According to a recent report from the Office of the Inspector General, the U.S. Postal Service utilized a fleet of 228,000 vehicles that cost about $67 million to repair and maintain last year. It also realized a $5.6 billion revenue shortfall, meaning it’s looking at ways to streamline operations and cut costs.
One such option could be to improve delivery by making it easier for carriers to sort mail in their vehicle, and eliminate some of the constant stopping and starting of the mail truck while on the route. These are some of the reasons the USPS is championing a seven-year plan for getting autonomous mail delivery vehicles on the road.
The agency recently partnered with the University of Michigan to build an Autonomous Rural Delivery Vehicle, which it wants to launch on 28,000 rural routes. The vehicle would probably be more semi-autonomous, with the carrier ready to take control, especially when navigating busy intersections or in areas with more pedestrians.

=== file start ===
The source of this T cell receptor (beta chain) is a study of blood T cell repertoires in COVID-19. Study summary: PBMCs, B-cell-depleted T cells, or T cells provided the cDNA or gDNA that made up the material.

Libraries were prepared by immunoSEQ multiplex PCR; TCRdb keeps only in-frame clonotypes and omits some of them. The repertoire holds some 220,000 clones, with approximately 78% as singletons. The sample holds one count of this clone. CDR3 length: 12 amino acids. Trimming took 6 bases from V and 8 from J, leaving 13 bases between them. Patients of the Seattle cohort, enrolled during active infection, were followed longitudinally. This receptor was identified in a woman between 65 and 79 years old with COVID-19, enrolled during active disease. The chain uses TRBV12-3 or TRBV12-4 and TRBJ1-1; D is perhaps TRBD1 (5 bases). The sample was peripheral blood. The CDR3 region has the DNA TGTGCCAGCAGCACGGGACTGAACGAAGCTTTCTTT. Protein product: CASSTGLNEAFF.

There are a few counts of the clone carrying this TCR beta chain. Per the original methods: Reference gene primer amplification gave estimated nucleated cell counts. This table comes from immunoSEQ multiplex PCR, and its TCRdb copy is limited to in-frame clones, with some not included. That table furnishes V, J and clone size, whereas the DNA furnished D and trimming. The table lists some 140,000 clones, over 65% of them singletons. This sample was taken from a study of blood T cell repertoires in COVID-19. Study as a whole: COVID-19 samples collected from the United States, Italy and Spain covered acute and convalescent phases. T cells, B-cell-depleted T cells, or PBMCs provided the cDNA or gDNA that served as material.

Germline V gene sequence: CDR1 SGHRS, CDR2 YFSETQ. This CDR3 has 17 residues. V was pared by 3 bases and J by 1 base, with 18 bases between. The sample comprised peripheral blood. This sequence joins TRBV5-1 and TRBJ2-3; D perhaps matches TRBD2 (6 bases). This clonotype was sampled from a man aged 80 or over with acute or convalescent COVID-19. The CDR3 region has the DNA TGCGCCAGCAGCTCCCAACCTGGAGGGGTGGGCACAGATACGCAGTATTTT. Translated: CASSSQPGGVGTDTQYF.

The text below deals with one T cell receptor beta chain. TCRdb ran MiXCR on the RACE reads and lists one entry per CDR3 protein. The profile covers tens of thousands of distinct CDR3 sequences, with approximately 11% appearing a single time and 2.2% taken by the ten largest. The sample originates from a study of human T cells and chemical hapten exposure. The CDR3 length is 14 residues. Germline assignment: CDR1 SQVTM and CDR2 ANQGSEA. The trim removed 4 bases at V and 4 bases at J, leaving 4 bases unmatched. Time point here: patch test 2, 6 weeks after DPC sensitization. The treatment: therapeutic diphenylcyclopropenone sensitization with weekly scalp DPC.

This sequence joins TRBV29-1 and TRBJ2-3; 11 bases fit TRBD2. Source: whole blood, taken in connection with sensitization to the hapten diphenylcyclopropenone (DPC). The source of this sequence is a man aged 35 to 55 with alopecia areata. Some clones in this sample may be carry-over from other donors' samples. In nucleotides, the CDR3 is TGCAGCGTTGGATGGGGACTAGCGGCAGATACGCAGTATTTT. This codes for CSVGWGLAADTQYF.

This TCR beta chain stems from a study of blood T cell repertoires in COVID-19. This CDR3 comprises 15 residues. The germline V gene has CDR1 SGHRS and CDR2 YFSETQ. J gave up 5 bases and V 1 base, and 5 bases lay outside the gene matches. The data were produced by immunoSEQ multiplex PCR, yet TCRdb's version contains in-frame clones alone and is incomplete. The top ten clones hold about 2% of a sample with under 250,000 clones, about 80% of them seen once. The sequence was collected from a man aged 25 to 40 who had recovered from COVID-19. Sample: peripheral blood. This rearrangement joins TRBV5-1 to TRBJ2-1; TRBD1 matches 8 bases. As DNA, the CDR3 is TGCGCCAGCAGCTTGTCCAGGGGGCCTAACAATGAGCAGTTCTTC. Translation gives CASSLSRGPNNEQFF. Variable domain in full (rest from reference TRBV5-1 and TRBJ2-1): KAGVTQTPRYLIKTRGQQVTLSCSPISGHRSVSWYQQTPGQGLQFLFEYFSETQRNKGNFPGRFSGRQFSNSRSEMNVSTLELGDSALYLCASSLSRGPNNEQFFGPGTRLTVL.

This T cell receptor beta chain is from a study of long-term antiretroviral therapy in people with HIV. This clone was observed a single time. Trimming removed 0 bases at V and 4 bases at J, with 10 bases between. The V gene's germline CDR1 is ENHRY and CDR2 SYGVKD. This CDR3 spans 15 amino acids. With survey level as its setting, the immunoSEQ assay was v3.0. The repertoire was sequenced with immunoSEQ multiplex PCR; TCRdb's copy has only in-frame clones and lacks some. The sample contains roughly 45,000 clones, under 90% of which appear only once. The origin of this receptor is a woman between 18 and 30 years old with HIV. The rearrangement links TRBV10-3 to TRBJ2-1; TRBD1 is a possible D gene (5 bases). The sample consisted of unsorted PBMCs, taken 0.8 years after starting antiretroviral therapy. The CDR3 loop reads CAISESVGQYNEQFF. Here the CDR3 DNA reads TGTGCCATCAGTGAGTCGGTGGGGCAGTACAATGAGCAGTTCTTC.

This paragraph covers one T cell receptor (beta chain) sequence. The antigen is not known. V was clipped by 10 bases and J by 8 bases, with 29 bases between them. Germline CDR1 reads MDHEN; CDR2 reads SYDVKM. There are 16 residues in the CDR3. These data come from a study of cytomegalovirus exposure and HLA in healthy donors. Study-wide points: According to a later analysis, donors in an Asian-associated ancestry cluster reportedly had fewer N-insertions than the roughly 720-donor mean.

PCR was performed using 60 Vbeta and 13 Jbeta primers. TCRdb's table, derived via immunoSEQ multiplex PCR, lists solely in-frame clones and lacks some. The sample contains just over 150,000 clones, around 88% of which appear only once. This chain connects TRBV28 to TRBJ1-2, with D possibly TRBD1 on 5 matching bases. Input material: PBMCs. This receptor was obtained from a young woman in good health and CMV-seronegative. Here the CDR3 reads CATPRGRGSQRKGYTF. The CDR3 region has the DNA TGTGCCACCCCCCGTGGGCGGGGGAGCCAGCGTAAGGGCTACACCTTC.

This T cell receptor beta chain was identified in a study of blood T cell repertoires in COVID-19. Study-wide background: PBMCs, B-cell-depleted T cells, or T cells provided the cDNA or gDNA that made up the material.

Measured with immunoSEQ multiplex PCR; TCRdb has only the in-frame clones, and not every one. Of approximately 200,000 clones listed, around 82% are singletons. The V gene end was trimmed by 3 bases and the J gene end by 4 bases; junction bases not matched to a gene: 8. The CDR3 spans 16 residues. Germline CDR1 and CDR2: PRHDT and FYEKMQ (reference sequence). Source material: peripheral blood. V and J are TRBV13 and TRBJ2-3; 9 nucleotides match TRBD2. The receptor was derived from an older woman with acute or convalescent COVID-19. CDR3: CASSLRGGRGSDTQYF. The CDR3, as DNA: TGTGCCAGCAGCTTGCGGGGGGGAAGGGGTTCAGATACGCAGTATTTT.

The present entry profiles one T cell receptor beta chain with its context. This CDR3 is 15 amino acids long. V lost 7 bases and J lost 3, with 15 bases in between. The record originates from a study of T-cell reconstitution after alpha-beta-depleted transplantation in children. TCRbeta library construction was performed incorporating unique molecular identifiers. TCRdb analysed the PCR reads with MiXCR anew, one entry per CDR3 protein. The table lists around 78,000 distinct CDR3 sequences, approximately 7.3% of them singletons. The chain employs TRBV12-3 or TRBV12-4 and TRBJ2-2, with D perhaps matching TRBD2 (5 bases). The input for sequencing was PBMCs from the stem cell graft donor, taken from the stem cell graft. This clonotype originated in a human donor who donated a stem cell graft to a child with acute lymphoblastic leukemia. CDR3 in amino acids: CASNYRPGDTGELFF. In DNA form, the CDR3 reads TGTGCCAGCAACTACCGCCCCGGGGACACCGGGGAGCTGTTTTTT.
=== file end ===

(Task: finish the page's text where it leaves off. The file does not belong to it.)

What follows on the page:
If everything goes to plan, UM researchers will deliver their first prototype in December, with ten pilot vehicles hitting rural routes in 2019. From there, these vehicles will ramp-up over the course of the following three to five years. After that, the USPS could envision vehicles that are fully driverless – meaning they’re entirely devoid of steering wheels or pedals.
While the agency is pledging that autonomous vehicles won’t lead to workforce reductions, it hasn’t said anything about lowering headcount as workers retire. A considerable portion of that operating deficit stems from a health care program for 310,000 USPS workers where the cost of their health care is entirely paid for before they retire.
Also driving this desire to go driverless could be recent announcements from FedEx, UPS, DHL, and, of course, Amazon regarding the use of driverless vehicles and drones in reducing delivery times.